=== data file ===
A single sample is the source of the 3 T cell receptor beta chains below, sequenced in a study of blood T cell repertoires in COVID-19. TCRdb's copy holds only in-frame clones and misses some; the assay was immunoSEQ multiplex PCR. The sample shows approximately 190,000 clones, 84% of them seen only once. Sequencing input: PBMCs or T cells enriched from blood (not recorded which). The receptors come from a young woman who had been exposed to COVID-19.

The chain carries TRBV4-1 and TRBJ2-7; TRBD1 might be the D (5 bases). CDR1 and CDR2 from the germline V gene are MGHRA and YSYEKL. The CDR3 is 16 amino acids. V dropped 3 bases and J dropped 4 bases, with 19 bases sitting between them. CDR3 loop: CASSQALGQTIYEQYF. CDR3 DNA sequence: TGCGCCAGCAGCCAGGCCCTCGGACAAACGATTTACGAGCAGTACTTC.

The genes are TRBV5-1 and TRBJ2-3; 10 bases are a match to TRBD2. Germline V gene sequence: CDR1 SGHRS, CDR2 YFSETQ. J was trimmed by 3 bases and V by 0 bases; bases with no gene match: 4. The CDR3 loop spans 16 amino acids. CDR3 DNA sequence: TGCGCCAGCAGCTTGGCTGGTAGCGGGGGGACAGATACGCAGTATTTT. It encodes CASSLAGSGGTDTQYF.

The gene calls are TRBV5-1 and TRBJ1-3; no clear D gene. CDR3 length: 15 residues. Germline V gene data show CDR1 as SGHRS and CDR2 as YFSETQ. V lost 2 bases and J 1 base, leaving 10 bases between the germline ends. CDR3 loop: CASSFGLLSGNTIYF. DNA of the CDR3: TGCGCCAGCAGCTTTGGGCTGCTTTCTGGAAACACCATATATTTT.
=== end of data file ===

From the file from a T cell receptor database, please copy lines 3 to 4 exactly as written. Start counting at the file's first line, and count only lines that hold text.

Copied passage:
The genes are TRBV5-1 and TRBJ2-3; 10 bases are a match to TRBD2. Germline V gene sequence: CDR1 SGHRS, CDR2 YFSETQ. J was trimmed by 3 bases and V by 0 bases; bases with no gene match: 4. The CDR3 loop spans 16 amino acids. CDR3 DNA sequence: TGCGCCAGCAGCTTGGCTGGTAGCGGGGGGACAGATACGCAGTATTTT. It encodes CASSLAGSGGTDTQYF.

The gene calls are TRBV5-1 and TRBJ1-3; no clear D gene. CDR3 length: 15 residues. Germline V gene data show CDR1 as SGHRS and CDR2 as YFSETQ. V lost 2 bases and J 1 base, leaving 10 bases between the germline ends. CDR3 loop: CASSFGLLSGNTIYF. DNA of the CDR3: TGCGCCAGCAGCTTTGGGCTGCTTTCTGGAAACACCATATATTTT.